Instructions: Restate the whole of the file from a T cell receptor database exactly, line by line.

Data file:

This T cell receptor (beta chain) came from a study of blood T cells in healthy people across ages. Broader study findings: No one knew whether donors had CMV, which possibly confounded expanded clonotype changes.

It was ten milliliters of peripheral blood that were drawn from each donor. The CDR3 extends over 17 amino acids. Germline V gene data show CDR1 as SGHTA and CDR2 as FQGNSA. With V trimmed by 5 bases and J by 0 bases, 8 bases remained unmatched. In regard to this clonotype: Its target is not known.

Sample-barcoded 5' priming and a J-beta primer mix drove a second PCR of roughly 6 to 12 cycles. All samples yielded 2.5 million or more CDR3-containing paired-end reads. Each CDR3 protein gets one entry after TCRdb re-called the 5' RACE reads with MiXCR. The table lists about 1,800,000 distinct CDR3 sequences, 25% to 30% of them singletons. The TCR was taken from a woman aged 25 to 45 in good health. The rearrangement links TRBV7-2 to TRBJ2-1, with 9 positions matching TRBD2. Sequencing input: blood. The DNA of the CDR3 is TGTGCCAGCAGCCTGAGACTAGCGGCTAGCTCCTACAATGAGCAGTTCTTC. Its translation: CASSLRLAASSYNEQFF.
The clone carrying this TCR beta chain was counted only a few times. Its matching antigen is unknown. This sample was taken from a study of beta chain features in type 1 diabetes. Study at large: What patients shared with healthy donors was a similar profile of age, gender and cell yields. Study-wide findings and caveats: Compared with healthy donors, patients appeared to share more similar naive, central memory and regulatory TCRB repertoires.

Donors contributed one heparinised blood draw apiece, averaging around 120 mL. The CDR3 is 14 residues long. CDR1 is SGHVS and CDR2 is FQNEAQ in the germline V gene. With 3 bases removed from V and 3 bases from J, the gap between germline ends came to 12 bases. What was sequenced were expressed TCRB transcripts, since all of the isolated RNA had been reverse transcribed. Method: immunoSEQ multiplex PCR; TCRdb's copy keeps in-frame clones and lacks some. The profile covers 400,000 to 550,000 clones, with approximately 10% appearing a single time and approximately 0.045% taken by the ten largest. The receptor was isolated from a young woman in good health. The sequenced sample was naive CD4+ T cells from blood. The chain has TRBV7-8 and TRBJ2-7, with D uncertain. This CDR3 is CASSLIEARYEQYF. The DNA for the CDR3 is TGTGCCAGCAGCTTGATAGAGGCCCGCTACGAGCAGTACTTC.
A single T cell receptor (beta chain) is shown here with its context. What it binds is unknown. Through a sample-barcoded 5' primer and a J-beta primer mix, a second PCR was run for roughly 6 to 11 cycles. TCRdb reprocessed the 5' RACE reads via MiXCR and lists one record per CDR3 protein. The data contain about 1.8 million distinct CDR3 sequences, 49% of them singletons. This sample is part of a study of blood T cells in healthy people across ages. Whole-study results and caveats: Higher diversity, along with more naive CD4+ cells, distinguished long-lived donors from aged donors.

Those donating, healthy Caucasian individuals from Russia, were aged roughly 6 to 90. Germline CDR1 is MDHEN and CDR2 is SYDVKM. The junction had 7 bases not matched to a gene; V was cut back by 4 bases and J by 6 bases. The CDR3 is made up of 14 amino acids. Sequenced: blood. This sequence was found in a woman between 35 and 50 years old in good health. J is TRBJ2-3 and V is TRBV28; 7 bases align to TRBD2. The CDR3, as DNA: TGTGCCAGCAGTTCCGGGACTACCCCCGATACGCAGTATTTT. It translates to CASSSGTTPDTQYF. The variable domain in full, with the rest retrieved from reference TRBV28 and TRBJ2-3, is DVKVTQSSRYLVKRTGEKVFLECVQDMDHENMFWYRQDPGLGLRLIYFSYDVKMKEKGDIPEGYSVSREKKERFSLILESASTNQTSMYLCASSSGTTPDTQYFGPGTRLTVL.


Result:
This T cell receptor (beta chain) came from a study of blood T cells in healthy people across ages. Broader study findings: No one knew whether donors had CMV, which possibly confounded expanded clonotype changes.

It was ten milliliters of peripheral blood that were drawn from each donor. The CDR3 extends over 17 amino acids. Germline V gene data show CDR1 as SGHTA and CDR2 as FQGNSA. With V trimmed by 5 bases and J by 0 bases, 8 bases remained unmatched. In regard to this clonotype: Its target is not known.

Sample-barcoded 5' priming and a J-beta primer mix drove a second PCR of roughly 6 to 12 cycles. All samples yielded 2.5 million or more CDR3-containing paired-end reads. Each CDR3 protein gets one entry after TCRdb re-called the 5' RACE reads with MiXCR. The table lists about 1,800,000 distinct CDR3 sequences, 25% to 30% of them singletons. The TCR was taken from a woman aged 25 to 45 in good health. The rearrangement links TRBV7-2 to TRBJ2-1, with 9 positions matching TRBD2. Sequencing input: blood. The DNA of the CDR3 is TGTGCCAGCAGCCTGAGACTAGCGGCTAGCTCCTACAATGAGCAGTTCTTC. Its translation: CASSLRLAASSYNEQFF.
The clone carrying this TCR beta chain was counted only a few times. Its matching antigen is unknown. This sample was taken from a study of beta chain features in type 1 diabetes. Study at large: What patients shared with healthy donors was a similar profile of age, gender and cell yields. Study-wide findings and caveats: Compared with healthy donors, patients appeared to share more similar naive, central memory and regulatory TCRB repertoires.

Donors contributed one heparinised blood draw apiece, averaging around 120 mL. The CDR3 is 14 residues long. CDR1 is SGHVS and CDR2 is FQNEAQ in the germline V gene. With 3 bases removed from V and 3 bases from J, the gap between germline ends came to 12 bases. What was sequenced were expressed TCRB transcripts, since all of the isolated RNA had been reverse transcribed. Method: immunoSEQ multiplex PCR; TCRdb's copy keeps in-frame clones and lacks some. The profile covers 400,000 to 550,000 clones, with approximately 10% appearing a single time and approximately 0.045% taken by the ten largest. The receptor was isolated from a young woman in good health. The sequenced sample was naive CD4+ T cells from blood. The chain has TRBV7-8 and TRBJ2-7, with D uncertain. This CDR3 is CASSLIEARYEQYF. The DNA for the CDR3 is TGTGCCAGCAGCTTGATAGAGGCCCGCTACGAGCAGTACTTC.
A single T cell receptor (beta chain) is shown here with its context. What it binds is unknown. Through a sample-barcoded 5' primer and a J-beta primer mix, a second PCR was run for roughly 6 to 11 cycles. TCRdb reprocessed the 5' RACE reads via MiXCR and lists one record per CDR3 protein. The data contain about 1.8 million distinct CDR3 sequences, 49% of them singletons. This sample is part of a study of blood T cells in healthy people across ages. Whole-study results and caveats: Higher diversity, along with more naive CD4+ cells, distinguished long-lived donors from aged donors.

Those donating, healthy Caucasian individuals from Russia, were aged roughly 6 to 90. Germline CDR1 is MDHEN and CDR2 is SYDVKM. The junction had 7 bases not matched to a gene; V was cut back by 4 bases and J by 6 bases. The CDR3 is made up of 14 amino acids. Sequenced: blood. This sequence was found in a woman between 35 and 50 years old in good health. J is TRBJ2-3 and V is TRBV28; 7 bases align to TRBD2. The CDR3, as DNA: TGTGCCAGCAGTTCCGGGACTACCCCCGATACGCAGTATTTT. It translates to CASSSGTTPDTQYF. The variable domain in full, with the rest retrieved from reference TRBV28 and TRBJ2-3, is DVKVTQSSRYLVKRTGEKVFLECVQDMDHENMFWYRQDPGLGLRLIYFSYDVKMKEKGDIPEGYSVSREKKERFSLILESASTNQTSMYLCASSSGTTPDTQYFGPGTRLTVL.